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I see in the documentation for .die() it says this:

In order for .die() to function correctly, the selector used with it must match exactly the selector initially used with .live().

Does the new method in jQuery 1.7 have this same limitation*?

*not actually sure if it's considered a limitation or a feature

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2 Answers 2

up vote 4 down vote accepted

The limitation is in fact still there.

Limitation with live demo

$(".bind").click(function(){
    $(".clone").live("click",function(){
        $(this).clone().insertAfter(this);
    });
});

$(".unbind").click(function(){
    $(".clone,.somethingelse").die("click");
});

working on demo

$(".bind").click(function(){
    $("body").on("click",".clone",function(){
        $(this).clone().insertAfter(this);
    });
});

$(".unbind").click(function(){
    $("body").off("click",".clone");
});

Limitation with on demo

$(".bind").click(function(){
    $("body").on("click",".clone",function(){
        $(this).clone().insertAfter(this);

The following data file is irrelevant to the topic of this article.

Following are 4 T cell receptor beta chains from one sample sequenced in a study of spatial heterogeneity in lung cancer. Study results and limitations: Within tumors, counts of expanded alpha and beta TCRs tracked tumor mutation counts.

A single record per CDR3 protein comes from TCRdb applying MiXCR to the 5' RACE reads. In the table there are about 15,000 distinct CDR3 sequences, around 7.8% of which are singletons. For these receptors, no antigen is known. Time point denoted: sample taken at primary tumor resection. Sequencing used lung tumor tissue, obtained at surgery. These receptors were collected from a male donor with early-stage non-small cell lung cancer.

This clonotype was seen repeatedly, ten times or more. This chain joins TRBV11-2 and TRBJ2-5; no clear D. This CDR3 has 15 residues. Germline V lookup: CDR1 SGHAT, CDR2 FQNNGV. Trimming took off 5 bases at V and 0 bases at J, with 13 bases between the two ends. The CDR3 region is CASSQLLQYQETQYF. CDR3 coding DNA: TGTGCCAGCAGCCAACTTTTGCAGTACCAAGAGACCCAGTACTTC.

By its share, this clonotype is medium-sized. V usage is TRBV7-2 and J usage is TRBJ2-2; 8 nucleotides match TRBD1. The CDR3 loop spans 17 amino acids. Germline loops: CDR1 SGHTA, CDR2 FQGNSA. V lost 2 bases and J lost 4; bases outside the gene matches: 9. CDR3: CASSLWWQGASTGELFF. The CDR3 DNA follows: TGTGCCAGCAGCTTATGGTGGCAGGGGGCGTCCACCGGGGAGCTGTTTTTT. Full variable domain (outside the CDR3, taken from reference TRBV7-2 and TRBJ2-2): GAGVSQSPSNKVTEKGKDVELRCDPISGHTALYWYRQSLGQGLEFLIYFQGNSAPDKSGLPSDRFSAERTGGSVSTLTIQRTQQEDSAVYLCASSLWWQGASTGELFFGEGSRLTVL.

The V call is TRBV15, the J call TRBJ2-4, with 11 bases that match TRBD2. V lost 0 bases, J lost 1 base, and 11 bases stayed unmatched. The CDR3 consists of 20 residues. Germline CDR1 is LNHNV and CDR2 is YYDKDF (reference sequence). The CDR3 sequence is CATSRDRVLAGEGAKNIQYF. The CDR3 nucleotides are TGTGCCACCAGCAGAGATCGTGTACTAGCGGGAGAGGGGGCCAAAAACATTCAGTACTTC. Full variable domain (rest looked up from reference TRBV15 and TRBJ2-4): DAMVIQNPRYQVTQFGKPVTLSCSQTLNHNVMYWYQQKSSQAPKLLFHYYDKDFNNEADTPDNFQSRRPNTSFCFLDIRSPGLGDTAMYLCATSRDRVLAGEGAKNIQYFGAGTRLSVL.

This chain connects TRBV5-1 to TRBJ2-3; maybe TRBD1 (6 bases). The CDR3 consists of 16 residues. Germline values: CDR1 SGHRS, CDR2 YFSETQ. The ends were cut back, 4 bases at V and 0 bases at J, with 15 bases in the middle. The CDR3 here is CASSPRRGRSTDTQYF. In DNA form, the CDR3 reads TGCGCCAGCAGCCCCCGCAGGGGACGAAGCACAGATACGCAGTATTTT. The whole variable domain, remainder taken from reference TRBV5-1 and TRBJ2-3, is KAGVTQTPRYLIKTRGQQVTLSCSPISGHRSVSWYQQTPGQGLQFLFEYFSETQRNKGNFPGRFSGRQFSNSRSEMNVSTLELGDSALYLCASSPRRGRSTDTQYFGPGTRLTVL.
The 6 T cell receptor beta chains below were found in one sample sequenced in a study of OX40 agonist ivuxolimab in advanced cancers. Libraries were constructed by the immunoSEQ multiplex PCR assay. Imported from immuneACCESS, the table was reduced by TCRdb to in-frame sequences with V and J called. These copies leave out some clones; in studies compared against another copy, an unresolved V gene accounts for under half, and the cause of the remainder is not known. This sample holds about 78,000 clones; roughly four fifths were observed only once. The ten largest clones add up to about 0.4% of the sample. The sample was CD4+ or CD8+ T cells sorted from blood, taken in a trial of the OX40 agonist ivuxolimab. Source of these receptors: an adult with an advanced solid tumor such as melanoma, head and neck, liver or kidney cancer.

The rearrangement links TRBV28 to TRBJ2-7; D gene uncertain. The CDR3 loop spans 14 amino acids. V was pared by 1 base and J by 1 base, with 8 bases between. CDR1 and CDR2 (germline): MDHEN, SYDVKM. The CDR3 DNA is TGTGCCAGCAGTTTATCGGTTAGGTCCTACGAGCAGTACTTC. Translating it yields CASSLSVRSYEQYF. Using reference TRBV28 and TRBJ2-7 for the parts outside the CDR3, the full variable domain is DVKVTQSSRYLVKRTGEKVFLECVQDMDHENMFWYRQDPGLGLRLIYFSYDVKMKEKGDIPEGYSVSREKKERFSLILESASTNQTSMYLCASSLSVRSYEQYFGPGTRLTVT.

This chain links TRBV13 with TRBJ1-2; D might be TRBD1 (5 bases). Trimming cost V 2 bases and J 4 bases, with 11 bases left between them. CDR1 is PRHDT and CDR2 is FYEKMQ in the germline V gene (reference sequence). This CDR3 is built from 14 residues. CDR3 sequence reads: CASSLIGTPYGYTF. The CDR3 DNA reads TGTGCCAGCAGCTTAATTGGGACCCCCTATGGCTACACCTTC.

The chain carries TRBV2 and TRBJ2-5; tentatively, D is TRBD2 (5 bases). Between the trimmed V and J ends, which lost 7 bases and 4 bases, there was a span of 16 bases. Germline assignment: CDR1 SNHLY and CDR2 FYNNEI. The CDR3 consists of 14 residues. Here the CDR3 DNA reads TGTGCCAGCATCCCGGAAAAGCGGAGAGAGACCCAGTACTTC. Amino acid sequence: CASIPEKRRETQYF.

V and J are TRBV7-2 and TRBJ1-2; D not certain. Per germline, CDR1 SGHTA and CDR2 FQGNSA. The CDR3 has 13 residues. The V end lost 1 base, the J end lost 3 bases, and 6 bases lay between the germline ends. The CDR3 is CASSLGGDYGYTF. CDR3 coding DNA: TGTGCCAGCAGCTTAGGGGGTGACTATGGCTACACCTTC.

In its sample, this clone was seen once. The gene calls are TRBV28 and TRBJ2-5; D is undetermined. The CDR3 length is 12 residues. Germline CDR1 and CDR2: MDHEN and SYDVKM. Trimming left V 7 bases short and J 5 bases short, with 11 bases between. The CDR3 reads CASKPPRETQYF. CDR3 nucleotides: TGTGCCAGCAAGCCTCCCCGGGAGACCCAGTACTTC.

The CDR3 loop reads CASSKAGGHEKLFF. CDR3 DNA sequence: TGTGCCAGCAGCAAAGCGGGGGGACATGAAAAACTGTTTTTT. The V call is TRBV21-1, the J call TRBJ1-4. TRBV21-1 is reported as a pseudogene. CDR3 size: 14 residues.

});
});

$(".unbind").click(function(){
    $("body").off("click",".clone,.somethingelse");
});

As you can see, you will need to specify the same selector as you did with live.

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Yes and no. Calling .off will need to mimic the syntax of .live, however, the selector argument is not required. Calling .off() for all click events on a particular element will unbind all click events, including ones that are delegated. If you only wanted to remove a particular delegated event, or only delegated events, you will still need to provide the selector for that delegated event or all other events will be removed too.

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